I turned this over to attorney Brian Levy, who wrote, “Your question about investor willingness to sue originators over repurchase claims is difficult to answer with specificity.  My clients have been able to settle and/or avoid litigation in every engagement that I have undertaken in this area. That does not mean, however, that the threat of investor repurchase litigation over individual loans is not real or that litigation is not occurring, but it has been my experience that these disputes can be resolved (or dismissed) through extensive and detailed settlement negotiations and information exchange.  Litigation over individual repurchase claims may be fairly unusual now, but so were repurchase claims entirely prior to 2007-2008. Due to the unique nature of each originator’s position and the facts around applicable repurchase claim(s), however, it would be reckless to assume one will not be sued on specific claims based on what is generally occurring in the industry or based on what may have been past investor appetite for litigation (although these are important elements to consider in one’s strategy).”

Brian goes on. “For example, much depends on the facts and circumstances of the loan(s) in question, whether there are any other relationships between the parties that can be leveraged (loans in the pipeline, warehouse lines etc.) the overall quality, stability and reputation of the originator and, significantly, the parties’ tolerance for risk, availability or need for reserves and the desire for finality.  Moreover, investor and originator appetite for lawsuits may change over time as strategies can change in organizations and as the few cases that have been filed begin to yield decisions that are more or less favorable to one side or another. Even the tenor of discussions or lack of attention to the matter can impact a party’s willingness to file a lawsuit. All of these issues should be explored with legal counsel as part of an originator’s comprehensive repurchase management strategy.” (If you’d like to reach Brian Levy with Katten & Temple, LLP, write to him at blevy@kattentemple.com.)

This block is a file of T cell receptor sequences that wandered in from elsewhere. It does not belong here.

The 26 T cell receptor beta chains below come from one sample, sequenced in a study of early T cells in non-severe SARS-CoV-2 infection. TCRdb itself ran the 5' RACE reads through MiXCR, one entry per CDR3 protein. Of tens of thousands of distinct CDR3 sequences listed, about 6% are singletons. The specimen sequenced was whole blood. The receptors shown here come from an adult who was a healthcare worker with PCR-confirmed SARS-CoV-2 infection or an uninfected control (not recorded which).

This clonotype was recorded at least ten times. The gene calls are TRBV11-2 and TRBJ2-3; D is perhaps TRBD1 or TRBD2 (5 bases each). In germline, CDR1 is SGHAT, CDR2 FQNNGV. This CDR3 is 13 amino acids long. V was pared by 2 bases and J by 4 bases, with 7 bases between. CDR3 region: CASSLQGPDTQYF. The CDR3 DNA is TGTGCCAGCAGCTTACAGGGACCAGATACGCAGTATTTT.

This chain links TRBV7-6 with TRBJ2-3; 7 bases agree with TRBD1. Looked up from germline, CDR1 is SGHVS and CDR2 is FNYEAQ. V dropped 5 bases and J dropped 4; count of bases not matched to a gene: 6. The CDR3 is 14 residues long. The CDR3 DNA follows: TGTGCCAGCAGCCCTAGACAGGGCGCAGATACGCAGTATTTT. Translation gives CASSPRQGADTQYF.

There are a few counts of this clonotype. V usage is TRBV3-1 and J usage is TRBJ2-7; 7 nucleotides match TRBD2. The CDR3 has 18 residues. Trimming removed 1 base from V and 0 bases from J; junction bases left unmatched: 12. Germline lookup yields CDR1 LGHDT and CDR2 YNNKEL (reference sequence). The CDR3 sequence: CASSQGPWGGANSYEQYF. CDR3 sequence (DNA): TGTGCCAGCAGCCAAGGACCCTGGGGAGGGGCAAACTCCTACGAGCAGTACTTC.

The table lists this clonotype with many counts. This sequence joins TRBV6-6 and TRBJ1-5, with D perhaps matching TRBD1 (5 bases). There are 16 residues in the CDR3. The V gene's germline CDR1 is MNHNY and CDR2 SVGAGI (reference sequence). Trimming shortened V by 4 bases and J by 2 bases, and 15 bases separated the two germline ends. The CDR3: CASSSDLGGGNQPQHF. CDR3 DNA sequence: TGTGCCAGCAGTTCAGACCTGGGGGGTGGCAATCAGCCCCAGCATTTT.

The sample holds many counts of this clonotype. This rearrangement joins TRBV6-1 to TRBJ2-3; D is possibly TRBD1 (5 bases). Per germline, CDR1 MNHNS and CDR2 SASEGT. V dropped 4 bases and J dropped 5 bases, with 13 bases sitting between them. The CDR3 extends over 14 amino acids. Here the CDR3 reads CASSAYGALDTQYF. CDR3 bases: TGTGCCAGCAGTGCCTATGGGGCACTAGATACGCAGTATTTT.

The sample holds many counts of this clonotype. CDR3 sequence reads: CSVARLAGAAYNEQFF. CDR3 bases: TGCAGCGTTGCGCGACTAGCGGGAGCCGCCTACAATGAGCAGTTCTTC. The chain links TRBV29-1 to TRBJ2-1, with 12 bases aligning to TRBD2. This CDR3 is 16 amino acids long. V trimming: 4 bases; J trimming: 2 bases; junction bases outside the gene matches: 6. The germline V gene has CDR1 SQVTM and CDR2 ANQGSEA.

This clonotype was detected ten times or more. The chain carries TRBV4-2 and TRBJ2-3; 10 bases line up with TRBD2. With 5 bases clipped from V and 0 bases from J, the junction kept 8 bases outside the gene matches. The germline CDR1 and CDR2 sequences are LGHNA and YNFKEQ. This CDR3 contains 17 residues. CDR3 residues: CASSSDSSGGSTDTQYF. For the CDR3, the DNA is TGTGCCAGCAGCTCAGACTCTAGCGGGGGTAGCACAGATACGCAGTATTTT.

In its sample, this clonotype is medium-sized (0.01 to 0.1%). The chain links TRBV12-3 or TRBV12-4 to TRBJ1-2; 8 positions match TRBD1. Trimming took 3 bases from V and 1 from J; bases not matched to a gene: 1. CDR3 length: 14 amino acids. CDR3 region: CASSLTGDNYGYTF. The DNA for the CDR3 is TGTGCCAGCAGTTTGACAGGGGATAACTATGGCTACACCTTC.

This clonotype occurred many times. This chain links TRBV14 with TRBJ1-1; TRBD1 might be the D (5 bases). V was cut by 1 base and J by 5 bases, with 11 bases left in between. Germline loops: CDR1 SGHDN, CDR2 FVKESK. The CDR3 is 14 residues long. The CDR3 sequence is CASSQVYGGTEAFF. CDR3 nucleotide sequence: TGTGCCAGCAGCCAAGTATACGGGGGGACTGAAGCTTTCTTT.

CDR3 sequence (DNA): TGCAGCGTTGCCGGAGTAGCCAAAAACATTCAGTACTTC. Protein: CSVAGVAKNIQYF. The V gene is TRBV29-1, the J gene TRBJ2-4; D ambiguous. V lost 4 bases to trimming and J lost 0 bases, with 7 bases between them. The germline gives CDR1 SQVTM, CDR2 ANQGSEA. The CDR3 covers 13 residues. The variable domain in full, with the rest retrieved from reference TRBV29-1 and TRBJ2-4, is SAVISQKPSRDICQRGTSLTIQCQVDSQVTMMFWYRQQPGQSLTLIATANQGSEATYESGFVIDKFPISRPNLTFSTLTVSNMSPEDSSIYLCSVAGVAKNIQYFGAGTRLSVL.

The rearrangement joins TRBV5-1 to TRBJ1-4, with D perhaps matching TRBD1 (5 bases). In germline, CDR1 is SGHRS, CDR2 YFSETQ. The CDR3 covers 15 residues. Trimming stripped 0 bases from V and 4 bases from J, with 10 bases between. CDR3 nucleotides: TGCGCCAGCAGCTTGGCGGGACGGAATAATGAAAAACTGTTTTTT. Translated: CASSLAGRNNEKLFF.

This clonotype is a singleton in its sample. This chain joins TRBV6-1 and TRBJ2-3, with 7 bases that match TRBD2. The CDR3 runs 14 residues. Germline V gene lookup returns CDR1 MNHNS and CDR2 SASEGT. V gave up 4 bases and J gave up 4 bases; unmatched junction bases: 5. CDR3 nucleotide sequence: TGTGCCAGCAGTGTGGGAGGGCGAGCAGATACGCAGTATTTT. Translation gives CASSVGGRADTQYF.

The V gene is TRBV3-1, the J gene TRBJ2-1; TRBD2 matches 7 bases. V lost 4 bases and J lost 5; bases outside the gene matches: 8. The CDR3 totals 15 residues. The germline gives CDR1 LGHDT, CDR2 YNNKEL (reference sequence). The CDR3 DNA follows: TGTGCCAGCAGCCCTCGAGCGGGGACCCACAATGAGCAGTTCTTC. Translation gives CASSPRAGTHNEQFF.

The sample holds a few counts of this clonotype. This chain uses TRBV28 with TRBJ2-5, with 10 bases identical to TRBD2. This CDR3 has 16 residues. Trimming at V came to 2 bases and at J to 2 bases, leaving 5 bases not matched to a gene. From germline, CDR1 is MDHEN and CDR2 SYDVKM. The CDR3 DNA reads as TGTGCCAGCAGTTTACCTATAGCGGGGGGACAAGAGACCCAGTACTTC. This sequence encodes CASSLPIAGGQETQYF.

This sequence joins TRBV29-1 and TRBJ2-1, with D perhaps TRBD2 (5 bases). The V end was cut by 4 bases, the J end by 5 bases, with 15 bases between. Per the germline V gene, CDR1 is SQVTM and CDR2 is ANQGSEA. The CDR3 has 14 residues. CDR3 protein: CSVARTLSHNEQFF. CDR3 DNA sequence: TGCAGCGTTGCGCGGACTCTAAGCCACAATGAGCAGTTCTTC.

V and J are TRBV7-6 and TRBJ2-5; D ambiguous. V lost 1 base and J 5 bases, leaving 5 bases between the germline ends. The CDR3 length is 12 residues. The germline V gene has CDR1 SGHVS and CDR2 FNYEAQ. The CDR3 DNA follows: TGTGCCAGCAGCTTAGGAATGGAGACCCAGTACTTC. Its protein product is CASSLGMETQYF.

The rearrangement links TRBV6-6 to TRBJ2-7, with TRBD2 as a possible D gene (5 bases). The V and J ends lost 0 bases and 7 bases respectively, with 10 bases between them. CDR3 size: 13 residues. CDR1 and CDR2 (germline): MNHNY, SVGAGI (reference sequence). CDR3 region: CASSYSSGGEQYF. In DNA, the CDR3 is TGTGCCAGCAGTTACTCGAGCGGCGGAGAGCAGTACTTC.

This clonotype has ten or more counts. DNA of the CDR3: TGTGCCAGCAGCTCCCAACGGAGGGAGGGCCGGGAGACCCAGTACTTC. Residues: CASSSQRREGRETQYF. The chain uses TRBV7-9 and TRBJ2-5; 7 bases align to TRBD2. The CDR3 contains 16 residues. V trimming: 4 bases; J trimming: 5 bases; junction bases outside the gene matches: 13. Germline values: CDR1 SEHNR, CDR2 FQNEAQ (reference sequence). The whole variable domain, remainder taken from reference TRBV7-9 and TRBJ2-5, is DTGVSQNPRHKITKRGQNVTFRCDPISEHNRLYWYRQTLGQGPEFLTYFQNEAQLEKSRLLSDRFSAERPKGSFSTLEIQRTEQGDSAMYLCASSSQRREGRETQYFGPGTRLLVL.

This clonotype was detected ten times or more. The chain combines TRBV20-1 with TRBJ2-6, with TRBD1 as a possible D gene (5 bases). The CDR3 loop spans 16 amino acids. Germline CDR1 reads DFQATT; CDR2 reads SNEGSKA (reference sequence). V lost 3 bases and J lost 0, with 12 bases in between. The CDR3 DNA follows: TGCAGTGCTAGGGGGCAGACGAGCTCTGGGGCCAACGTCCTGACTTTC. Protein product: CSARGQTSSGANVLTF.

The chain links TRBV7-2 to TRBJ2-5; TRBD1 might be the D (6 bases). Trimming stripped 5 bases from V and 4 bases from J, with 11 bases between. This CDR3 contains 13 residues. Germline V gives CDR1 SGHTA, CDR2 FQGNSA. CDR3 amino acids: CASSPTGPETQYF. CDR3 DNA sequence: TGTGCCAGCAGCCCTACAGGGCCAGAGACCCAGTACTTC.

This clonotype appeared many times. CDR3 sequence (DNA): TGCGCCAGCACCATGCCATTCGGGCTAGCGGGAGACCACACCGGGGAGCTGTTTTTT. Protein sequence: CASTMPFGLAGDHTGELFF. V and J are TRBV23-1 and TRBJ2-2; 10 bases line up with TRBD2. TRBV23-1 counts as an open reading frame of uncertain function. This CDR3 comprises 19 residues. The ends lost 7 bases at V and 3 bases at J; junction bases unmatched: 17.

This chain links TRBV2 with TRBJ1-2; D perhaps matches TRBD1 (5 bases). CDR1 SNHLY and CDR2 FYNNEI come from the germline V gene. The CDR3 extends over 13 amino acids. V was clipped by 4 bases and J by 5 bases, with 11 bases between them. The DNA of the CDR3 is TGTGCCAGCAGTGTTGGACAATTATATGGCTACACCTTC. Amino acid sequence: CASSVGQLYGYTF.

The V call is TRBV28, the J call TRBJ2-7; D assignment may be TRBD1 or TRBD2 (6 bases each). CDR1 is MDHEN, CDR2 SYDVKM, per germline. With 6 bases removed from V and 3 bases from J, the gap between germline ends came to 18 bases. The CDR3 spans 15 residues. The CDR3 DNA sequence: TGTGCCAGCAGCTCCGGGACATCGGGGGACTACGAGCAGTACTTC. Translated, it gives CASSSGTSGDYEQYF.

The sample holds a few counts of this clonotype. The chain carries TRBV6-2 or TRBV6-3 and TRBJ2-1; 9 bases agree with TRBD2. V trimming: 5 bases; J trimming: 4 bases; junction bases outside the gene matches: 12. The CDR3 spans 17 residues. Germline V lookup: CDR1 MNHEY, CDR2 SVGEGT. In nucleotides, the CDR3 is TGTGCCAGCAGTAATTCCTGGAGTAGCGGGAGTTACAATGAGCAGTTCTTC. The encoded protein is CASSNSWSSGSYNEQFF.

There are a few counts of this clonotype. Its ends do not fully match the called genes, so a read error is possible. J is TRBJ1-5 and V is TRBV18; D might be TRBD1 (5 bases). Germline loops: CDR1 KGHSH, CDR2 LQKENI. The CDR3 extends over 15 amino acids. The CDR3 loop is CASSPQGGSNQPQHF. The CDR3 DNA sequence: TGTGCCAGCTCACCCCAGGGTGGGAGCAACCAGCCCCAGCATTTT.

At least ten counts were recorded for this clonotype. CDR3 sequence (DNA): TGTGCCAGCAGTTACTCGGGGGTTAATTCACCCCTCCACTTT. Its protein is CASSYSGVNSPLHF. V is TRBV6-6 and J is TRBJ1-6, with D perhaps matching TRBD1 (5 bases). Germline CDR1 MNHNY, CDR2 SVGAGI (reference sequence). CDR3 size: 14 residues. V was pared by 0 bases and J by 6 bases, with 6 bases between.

Here are some somewhat recent conference & investor updates, providing a flavor for the environment. They just don’t stop. As always, it is best to read the actual bulletin.

Down in California, it is time again for the CMBA’s Western Secondary conference. (I’ve been wandering around that San Francisco conference since 1986 – if those halls could talk…) The CMBA has presentations on “QM, QRM, the CFPB, Agency Direct Delivery – Reviving the Lost Art of Servicing Retained Execution, Compliance issues Facing State Licensed Mortgage Banks Today and How Regulatory Change will Impact Your Business and the Secondary Market, Manufacturing Quality – Steps to Produce a Quality Loan (Operation Focus),” and several other topics. Check it out.

In light of the increasing number of non-conforming transactions where the departure residence is retained by the borrower and is in a negative equity position, Wells Fargo issued a reminder that underwriters must weigh any and all risk factors evident in the loan file.  Each case should be weighed individually, as there are only so many situations underwriting guidelines can predict.  The Wells Seller Guide now states that, in a case where the departure residence won’t be sold at the time of closing and is in a negative equity position, paying down the lien or using additional reserves to cover the negative equity may be required to reduce overall risk.

Wells has issued another reminder that a signed Borrower Appraisal Acknowledgement is required for all loans.  The Acknowledgment, whether it’s the Wells-issued form or a custom document, must include the property address, complete lender name, borrower name, borrower signature, and borrower signature date.  If the form has checkboxes where the borrower can make a choice, these boxes must be ticked.

Due to changes to FHA Single Family Annual Mortgage Insurance and Up-Front Mortgage Insurance Premiums announced by HUD back in March, one of which requires lenders to determine the endorsement/insured date of the FHA loan as part of a Streamline Refinance transaction, Refinance Authorization results will need to be submitted to Wells with the closed loan package.  These results are necessary to ensure that the accurate MIP was applied.  This applies to all FHA Streamline Refinances with case numbers assigned on or after June 11, 2012, while loans purchased through Pass-Thru Express are excepted.

Wells’ government pricing adjusters are set to change on July 2nd.  For VA loans with scores between 620 and 639, the adjuster will go from -0.750 to -1.500.  The adjuster for loans with scores between 640 and 679, currently at -0.250, will change to -0.500.  This affects Best Effort registrations, Best Effort locks, Mandatory Commitments, Assignments of Trade, and Loan Specified Bulk Commitments.